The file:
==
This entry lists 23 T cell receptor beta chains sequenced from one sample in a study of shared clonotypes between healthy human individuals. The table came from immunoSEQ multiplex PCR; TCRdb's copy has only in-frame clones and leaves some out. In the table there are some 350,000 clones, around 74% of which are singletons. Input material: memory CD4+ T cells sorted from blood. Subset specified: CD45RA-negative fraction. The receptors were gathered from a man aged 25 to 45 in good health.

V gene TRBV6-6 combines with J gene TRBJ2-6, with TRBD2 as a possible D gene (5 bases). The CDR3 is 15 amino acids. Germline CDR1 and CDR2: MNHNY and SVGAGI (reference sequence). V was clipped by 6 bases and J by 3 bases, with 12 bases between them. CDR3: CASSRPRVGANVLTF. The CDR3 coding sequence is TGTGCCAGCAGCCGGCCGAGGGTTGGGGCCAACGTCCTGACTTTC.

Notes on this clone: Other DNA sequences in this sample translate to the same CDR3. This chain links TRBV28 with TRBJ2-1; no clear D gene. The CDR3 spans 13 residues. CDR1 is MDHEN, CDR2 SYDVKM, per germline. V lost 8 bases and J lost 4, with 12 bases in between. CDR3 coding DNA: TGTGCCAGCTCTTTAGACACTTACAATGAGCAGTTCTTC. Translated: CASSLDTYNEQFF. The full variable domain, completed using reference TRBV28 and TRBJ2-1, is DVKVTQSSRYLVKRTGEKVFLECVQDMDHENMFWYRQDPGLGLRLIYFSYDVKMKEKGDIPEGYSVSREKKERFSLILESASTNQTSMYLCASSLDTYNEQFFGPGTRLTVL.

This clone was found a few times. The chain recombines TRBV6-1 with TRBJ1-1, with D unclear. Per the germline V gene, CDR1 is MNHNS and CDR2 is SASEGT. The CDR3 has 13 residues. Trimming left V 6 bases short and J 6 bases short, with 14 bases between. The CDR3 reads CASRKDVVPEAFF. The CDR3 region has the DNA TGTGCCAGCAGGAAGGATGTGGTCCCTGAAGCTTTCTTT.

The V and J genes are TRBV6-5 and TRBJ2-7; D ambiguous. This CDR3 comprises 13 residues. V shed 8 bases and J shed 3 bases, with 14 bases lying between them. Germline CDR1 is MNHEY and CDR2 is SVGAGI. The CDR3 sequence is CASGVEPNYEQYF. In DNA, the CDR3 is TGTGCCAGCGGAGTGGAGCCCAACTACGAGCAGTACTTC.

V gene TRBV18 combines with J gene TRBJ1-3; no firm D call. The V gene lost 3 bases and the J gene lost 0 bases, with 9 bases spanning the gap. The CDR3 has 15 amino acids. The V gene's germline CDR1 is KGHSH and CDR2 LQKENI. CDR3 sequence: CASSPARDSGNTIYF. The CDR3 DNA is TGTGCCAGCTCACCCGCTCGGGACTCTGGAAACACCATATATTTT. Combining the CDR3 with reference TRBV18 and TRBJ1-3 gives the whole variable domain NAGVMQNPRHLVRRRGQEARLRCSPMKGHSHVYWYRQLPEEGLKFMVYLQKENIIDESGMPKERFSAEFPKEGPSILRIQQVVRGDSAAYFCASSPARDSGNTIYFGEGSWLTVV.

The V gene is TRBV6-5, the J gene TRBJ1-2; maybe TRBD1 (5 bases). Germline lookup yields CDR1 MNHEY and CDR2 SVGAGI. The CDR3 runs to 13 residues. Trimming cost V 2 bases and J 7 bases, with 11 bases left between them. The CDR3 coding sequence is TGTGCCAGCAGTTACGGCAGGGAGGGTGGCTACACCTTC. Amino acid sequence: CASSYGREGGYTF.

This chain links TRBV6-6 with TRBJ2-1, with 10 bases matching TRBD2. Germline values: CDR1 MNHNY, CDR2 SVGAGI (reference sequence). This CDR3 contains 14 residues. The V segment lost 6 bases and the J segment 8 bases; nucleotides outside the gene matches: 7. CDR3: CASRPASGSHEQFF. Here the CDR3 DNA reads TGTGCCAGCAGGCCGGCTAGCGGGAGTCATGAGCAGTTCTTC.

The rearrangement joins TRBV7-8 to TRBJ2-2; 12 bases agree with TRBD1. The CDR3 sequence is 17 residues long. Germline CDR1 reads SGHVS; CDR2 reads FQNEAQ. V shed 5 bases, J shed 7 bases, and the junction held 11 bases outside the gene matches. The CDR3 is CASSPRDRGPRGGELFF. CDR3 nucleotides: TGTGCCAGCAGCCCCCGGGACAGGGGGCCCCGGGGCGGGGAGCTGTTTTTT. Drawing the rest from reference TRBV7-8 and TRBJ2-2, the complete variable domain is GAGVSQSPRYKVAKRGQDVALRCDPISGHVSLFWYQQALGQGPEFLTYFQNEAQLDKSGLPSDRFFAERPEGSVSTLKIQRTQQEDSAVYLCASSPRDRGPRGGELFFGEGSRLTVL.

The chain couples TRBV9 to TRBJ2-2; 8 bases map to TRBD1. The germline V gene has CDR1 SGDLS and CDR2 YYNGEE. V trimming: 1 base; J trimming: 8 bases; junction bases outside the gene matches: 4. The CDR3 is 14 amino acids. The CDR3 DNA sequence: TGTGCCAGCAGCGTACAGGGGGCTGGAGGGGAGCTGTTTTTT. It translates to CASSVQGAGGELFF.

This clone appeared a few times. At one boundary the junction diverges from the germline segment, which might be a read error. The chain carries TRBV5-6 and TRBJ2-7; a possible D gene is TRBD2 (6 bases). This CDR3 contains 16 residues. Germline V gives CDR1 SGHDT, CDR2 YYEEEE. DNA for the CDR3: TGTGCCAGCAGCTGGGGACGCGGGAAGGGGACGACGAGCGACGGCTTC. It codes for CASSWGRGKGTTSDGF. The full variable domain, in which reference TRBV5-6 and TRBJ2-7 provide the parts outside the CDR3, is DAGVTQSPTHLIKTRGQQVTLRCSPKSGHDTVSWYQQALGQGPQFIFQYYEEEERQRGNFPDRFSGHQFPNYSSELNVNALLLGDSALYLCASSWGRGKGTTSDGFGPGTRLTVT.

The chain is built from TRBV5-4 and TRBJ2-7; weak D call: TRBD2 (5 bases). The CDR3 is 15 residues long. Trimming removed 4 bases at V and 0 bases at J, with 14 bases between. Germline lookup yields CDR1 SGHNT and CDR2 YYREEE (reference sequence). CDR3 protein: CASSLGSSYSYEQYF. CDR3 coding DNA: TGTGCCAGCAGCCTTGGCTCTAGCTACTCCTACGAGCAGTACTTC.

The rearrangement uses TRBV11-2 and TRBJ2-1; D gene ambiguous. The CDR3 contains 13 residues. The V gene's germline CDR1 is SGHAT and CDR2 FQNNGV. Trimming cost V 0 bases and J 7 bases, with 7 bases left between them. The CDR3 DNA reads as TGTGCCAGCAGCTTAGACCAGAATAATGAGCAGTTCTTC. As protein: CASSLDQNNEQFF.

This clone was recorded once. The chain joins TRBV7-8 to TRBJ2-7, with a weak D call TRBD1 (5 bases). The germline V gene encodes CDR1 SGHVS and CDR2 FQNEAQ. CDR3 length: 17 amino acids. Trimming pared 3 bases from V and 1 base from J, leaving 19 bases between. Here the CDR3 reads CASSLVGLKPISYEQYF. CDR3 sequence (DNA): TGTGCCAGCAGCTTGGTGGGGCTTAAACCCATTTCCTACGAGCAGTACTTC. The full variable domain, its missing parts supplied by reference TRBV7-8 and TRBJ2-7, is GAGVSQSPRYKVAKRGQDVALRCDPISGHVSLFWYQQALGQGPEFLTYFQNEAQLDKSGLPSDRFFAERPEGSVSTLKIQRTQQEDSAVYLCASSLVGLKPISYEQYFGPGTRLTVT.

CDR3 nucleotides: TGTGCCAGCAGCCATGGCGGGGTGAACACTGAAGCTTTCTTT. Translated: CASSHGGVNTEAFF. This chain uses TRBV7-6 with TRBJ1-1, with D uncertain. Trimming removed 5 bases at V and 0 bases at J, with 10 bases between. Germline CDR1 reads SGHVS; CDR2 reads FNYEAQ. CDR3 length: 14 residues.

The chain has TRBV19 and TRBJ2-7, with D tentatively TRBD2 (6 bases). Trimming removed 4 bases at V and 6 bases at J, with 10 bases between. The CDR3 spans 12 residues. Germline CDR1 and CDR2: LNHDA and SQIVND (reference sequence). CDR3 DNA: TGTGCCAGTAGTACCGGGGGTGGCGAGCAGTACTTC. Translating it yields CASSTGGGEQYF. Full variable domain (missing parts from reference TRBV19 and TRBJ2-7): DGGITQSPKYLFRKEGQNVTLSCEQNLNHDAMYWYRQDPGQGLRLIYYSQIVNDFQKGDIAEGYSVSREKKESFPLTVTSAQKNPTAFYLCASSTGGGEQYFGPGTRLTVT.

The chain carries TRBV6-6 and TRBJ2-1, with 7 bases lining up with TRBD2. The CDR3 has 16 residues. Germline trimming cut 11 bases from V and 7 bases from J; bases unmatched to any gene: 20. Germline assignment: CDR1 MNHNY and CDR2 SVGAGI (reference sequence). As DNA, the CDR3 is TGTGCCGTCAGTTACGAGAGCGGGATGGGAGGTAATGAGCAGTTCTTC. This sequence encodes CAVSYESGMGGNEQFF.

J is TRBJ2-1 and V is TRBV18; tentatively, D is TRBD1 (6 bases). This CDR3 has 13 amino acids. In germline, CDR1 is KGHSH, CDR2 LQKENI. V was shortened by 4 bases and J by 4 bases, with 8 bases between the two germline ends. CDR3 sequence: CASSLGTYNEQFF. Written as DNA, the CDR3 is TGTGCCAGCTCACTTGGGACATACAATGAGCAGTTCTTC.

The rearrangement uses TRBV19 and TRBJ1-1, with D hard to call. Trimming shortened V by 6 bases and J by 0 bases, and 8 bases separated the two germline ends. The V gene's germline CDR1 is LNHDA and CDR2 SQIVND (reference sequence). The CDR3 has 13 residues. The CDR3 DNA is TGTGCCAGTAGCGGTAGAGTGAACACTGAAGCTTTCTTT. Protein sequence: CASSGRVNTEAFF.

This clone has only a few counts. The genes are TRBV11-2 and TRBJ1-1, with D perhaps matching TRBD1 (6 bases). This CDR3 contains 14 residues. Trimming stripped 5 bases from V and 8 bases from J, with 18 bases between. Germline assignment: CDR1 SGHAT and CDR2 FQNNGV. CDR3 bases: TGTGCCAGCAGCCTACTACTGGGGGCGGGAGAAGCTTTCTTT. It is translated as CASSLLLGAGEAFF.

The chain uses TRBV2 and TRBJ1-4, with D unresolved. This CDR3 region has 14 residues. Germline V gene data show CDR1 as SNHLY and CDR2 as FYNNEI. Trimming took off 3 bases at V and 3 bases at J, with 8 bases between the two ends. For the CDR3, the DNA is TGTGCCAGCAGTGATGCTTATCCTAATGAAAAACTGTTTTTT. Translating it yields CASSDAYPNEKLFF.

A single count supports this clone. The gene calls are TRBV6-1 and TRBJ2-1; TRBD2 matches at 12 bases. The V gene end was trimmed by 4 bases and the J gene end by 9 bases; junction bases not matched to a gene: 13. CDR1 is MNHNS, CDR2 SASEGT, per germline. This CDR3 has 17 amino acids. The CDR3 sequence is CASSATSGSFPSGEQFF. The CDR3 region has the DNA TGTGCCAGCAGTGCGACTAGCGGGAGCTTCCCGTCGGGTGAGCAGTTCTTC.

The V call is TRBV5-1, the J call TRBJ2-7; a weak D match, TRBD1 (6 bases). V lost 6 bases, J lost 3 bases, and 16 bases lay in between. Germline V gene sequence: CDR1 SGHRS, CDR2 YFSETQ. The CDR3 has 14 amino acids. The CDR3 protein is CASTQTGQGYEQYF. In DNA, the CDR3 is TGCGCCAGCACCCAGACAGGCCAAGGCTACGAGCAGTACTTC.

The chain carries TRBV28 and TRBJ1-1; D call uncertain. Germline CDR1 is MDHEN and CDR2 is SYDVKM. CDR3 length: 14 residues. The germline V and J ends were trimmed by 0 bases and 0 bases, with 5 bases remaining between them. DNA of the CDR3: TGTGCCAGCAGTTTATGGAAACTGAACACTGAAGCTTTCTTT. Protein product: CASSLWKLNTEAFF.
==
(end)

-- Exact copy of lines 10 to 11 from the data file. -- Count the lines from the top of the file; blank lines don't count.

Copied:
The chain couples TRBV9 to TRBJ2-2; 8 bases map to TRBD1. The germline V gene has CDR1 SGDLS and CDR2 YYNGEE. V trimming: 1 base; J trimming: 8 bases; junction bases outside the gene matches: 4. The CDR3 is 14 amino acids. The CDR3 DNA sequence: TGTGCCAGCAGCGTACAGGGGGCTGGAGGGGAGCTGTTTTTT. It translates to CASSVQGAGGELFF.

This clone appeared a few times. At one boundary the junction diverges from the germline segment, which might be a read error. The chain carries TRBV5-6 and TRBJ2-7; a possible D gene is TRBD2 (6 bases). This CDR3 contains 16 residues. Germline V gives CDR1 SGHDT, CDR2 YYEEEE. DNA for the CDR3: TGTGCCAGCAGCTGGGGACGCGGGAAGGGGACGACGAGCGACGGCTTC. It codes for CASSWGRGKGTTSDGF. The full variable domain, in which reference TRBV5-6 and TRBJ2-7 provide the parts outside the CDR3, is DAGVTQSPTHLIKTRGQQVTLRCSPKSGHDTVSWYQQALGQGPQFIFQYYEEEERQRGNFPDRFSGHQFPNYSSELNVNALLLGDSALYLCASSWGRGKGTTSDGFGPGTRLTVT.